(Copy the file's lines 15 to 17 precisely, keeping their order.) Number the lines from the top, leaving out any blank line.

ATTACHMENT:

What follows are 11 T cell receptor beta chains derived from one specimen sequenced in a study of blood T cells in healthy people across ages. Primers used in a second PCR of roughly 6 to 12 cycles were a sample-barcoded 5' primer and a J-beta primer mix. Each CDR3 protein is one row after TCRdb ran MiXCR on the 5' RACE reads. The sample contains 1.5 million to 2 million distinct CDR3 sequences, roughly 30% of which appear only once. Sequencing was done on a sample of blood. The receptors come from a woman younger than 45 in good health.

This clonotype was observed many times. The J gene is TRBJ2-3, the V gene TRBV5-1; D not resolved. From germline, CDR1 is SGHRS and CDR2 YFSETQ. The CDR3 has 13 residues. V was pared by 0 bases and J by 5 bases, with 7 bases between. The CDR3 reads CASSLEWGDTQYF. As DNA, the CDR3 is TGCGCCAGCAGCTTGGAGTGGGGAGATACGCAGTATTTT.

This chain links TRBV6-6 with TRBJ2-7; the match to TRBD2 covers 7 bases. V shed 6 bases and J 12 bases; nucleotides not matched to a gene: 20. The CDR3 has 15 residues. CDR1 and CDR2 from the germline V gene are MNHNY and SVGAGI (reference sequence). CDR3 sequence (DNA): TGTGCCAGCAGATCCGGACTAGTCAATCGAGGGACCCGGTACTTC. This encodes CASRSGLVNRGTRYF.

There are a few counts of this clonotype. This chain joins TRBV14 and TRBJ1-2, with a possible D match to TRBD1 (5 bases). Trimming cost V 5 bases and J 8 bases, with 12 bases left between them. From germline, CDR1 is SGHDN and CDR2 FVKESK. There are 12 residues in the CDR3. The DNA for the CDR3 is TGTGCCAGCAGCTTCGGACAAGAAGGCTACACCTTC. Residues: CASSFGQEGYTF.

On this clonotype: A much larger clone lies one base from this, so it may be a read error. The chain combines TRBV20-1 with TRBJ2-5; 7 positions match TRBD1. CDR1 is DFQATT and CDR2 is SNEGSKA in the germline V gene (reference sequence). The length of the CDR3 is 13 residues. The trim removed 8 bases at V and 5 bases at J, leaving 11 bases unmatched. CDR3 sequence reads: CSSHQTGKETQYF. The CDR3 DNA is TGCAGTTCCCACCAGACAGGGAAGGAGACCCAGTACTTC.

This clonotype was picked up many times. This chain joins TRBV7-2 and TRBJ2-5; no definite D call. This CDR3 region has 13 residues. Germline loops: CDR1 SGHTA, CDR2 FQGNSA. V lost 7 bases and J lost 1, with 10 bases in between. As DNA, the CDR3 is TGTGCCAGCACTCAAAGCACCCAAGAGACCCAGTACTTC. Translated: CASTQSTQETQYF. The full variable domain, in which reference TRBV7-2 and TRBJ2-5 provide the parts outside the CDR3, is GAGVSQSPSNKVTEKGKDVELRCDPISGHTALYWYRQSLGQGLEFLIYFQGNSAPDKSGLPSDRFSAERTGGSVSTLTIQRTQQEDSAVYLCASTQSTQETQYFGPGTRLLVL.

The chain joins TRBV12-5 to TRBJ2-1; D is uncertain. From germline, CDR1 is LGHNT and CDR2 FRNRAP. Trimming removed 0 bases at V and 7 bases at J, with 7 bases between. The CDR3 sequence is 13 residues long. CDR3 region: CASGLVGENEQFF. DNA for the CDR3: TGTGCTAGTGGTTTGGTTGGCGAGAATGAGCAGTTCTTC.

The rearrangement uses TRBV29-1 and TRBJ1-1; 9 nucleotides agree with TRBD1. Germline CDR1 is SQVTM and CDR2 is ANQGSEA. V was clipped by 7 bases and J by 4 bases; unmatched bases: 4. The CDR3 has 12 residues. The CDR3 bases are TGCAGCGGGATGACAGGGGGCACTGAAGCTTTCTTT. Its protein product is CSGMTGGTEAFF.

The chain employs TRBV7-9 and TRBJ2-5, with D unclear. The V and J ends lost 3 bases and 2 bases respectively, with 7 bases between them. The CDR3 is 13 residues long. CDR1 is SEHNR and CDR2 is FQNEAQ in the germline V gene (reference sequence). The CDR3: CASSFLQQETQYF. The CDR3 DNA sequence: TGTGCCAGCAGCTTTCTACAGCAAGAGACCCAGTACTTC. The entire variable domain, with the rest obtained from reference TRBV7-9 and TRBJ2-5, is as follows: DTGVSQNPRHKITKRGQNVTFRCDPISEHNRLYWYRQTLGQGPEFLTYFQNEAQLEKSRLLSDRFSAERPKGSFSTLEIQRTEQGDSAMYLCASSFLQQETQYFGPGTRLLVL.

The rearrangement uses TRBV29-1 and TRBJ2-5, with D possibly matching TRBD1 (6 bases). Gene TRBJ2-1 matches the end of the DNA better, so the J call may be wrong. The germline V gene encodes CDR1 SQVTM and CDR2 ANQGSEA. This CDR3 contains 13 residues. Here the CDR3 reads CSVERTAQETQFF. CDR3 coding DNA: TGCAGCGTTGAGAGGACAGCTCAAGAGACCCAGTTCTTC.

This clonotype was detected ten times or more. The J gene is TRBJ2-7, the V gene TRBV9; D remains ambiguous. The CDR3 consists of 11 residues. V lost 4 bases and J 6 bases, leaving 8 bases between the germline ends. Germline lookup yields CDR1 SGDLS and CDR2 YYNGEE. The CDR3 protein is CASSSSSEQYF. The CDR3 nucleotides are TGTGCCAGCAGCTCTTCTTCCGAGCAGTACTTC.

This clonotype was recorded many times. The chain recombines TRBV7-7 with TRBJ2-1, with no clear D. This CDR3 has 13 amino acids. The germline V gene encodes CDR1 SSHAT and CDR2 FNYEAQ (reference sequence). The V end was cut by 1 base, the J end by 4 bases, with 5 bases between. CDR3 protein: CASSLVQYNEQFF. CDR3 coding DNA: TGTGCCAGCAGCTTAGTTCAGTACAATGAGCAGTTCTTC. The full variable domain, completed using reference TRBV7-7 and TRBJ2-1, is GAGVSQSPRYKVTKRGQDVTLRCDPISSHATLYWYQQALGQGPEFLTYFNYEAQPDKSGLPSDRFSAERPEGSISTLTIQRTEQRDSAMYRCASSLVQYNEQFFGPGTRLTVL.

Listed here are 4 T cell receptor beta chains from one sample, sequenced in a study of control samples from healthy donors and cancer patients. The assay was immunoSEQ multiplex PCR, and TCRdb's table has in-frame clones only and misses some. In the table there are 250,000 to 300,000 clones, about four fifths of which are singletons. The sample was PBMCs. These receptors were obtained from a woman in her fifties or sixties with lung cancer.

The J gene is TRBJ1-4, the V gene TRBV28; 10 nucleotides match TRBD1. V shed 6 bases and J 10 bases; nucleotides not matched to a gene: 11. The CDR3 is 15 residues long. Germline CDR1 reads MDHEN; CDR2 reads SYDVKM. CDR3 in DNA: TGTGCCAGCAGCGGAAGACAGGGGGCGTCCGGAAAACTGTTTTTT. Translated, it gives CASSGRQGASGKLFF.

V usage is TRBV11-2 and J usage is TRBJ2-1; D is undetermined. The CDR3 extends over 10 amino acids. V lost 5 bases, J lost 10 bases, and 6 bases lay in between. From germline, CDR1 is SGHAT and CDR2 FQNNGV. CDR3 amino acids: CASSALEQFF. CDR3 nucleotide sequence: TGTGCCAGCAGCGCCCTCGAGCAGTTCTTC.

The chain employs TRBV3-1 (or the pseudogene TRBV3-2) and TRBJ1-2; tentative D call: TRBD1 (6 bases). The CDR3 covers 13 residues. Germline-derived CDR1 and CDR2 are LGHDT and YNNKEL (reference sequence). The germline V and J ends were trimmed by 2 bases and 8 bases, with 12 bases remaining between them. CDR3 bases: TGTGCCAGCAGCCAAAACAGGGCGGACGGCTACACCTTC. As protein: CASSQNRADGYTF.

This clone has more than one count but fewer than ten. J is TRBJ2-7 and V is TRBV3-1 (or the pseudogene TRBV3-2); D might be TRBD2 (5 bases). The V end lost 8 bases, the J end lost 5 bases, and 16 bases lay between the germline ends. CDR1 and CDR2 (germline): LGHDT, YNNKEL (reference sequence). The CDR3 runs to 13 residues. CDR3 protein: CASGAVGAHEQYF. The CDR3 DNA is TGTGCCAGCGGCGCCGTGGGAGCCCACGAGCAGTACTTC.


V usage is TRBV11-2 and J usage is TRBJ2-1; D is undetermined. The CDR3 extends over 10 amino acids. V lost 5 bases, J lost 10 bases, and 6 bases lay in between. From germline, CDR1 is SGHAT and CDR2 FQNNGV. CDR3 amino acids: CASSALEQFF. CDR3 nucleotide sequence: TGTGCCAGCAGCGCCCTCGAGCAGTTCTTC.

The chain employs TRBV3-1 (or the pseudogene TRBV3-2) and TRBJ1-2; tentative D call: TRBD1 (6 bases). The CDR3 covers 13 residues. Germline-derived CDR1 and CDR2 are LGHDT and YNNKEL (reference sequence). The germline V and J ends were trimmed by 2 bases and 8 bases, with 12 bases remaining between them. CDR3 bases: TGTGCCAGCAGCCAAAACAGGGCGGACGGCTACACCTTC. As protein: CASSQNRADGYTF.

This clone has more than one count but fewer than ten. J is TRBJ2-7 and V is TRBV3-1 (or the pseudogene TRBV3-2); D might be TRBD2 (5 bases). The V end lost 8 bases, the J end lost 5 bases, and 16 bases lay between the germline ends. CDR1 and CDR2 (germline): LGHDT, YNNKEL (reference sequence). The CDR3 runs to 13 residues. CDR3 protein: CASGAVGAHEQYF. The CDR3 DNA is TGTGCCAGCGGCGCCGTGGGAGCCCACGAGCAGTACTTC.